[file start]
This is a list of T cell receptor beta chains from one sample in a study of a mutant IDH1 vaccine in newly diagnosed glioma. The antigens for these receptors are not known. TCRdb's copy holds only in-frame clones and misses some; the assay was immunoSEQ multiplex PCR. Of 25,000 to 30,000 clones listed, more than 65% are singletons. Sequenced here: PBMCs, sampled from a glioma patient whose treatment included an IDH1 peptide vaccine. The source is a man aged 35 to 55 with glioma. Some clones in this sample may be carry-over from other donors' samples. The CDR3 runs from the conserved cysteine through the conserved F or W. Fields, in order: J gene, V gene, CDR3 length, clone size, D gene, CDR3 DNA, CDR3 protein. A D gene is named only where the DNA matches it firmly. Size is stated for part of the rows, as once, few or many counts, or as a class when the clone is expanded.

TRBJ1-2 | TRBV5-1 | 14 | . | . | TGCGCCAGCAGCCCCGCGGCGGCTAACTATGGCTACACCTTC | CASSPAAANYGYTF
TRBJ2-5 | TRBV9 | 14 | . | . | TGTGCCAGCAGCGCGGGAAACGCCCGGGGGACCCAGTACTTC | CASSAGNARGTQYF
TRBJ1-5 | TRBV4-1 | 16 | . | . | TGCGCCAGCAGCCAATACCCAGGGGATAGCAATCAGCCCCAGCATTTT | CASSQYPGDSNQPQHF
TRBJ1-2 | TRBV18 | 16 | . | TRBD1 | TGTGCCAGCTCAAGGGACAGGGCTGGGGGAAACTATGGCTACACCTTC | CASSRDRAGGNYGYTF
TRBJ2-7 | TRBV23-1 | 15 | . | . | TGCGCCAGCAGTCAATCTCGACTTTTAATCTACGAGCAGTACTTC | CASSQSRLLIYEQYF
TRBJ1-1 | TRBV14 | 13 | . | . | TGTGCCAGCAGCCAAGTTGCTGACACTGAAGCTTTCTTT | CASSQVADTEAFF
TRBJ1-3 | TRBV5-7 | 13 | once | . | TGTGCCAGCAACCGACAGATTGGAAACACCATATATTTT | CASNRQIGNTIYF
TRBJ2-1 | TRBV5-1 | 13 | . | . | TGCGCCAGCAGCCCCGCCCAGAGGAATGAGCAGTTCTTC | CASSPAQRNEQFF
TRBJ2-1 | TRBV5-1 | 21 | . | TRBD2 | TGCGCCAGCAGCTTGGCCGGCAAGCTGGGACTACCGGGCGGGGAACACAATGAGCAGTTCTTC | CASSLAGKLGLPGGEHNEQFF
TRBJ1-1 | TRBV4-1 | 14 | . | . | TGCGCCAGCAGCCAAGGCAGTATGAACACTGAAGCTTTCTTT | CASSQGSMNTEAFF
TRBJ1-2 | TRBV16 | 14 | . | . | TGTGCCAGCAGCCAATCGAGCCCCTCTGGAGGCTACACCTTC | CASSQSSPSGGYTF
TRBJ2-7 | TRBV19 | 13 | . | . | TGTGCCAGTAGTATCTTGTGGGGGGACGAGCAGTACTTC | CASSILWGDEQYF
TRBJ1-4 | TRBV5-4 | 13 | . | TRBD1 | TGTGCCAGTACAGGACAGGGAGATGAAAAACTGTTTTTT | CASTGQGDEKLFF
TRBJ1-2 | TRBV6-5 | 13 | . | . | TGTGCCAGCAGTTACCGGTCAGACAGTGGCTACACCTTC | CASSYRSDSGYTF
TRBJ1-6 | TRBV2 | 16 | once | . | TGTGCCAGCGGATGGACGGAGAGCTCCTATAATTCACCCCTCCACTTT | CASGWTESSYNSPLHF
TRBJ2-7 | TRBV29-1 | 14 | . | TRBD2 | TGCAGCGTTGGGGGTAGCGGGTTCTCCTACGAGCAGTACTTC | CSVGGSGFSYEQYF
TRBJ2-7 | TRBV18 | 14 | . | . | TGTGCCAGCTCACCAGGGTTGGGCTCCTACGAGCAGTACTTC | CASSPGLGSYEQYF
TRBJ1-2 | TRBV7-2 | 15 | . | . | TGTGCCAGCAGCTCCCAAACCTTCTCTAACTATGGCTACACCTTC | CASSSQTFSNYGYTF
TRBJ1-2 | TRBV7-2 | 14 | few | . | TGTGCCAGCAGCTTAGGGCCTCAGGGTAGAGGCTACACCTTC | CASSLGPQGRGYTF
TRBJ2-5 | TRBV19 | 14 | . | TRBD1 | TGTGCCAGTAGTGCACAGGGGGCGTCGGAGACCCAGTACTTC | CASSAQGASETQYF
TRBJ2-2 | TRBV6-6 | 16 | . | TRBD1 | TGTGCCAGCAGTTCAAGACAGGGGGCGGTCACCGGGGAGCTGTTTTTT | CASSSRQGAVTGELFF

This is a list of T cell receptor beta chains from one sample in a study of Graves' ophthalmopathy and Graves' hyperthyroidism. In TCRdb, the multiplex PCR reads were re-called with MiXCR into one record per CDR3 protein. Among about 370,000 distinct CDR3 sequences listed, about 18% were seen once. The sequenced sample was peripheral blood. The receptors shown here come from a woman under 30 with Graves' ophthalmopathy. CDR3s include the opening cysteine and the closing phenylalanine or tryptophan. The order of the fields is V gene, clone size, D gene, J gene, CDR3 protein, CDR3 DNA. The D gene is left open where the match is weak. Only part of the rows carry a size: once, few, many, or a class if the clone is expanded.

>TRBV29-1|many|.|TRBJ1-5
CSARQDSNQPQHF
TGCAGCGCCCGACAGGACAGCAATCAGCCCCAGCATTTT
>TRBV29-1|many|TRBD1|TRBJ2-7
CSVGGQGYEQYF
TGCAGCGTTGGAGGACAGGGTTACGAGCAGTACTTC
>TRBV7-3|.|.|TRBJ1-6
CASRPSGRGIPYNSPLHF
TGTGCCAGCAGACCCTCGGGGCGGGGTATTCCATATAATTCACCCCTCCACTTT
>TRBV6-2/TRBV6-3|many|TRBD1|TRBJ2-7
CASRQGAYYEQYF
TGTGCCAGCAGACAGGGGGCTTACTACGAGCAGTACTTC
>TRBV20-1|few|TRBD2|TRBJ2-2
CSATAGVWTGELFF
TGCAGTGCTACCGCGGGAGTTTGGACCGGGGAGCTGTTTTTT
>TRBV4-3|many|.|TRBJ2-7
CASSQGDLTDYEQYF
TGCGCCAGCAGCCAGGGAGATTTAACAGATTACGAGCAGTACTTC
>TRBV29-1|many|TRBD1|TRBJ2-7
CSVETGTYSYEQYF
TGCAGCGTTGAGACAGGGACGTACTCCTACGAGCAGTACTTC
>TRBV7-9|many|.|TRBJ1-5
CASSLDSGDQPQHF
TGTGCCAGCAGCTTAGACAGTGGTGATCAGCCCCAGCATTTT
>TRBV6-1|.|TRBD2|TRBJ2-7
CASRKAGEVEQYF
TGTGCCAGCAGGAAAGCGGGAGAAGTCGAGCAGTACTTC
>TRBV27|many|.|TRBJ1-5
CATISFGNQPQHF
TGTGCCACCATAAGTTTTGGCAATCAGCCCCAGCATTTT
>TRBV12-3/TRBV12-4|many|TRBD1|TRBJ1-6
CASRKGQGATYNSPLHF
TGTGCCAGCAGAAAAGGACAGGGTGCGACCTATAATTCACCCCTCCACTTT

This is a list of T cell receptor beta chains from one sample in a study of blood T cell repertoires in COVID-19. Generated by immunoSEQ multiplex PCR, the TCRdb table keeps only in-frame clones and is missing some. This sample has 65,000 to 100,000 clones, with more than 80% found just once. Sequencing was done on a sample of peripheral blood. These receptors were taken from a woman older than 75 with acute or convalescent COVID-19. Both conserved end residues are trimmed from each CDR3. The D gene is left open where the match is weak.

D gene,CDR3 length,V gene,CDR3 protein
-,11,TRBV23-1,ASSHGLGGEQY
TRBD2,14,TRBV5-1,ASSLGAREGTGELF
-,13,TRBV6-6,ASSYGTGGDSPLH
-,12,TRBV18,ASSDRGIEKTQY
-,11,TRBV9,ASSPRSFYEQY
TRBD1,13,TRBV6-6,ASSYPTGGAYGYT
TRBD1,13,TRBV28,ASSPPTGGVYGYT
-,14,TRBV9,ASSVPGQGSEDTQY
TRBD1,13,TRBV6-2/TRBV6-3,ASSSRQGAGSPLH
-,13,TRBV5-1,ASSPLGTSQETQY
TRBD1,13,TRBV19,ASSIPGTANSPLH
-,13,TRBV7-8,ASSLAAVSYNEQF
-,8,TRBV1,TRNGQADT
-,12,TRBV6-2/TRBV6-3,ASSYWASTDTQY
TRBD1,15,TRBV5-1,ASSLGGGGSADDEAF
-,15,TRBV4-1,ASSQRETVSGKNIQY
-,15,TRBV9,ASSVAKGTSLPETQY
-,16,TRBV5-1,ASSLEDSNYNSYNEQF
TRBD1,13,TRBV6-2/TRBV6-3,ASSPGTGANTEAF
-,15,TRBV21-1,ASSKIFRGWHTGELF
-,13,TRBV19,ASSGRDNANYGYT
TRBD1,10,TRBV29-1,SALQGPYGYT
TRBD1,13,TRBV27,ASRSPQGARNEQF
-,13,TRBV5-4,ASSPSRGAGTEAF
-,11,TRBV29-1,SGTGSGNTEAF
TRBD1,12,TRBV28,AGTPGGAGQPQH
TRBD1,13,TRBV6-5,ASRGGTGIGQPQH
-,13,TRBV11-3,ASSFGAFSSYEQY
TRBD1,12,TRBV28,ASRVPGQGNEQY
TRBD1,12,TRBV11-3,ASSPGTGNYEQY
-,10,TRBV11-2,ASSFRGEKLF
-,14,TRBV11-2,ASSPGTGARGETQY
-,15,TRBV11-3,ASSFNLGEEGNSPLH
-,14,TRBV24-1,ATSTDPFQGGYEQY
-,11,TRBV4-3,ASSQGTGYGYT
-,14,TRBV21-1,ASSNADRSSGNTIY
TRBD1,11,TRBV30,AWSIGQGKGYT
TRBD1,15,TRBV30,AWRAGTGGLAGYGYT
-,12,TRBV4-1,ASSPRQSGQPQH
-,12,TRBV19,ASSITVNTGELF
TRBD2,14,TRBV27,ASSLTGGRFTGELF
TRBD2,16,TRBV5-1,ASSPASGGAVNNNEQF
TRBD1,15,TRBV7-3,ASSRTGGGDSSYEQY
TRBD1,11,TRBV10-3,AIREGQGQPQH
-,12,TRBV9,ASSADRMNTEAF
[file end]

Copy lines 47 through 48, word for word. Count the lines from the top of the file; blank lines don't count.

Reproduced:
TGTGCCAGCAGCTTAGACAGTGGTGATCAGCCCCAGCATTTT
>TRBV6-1|.|TRBD2|TRBJ2-7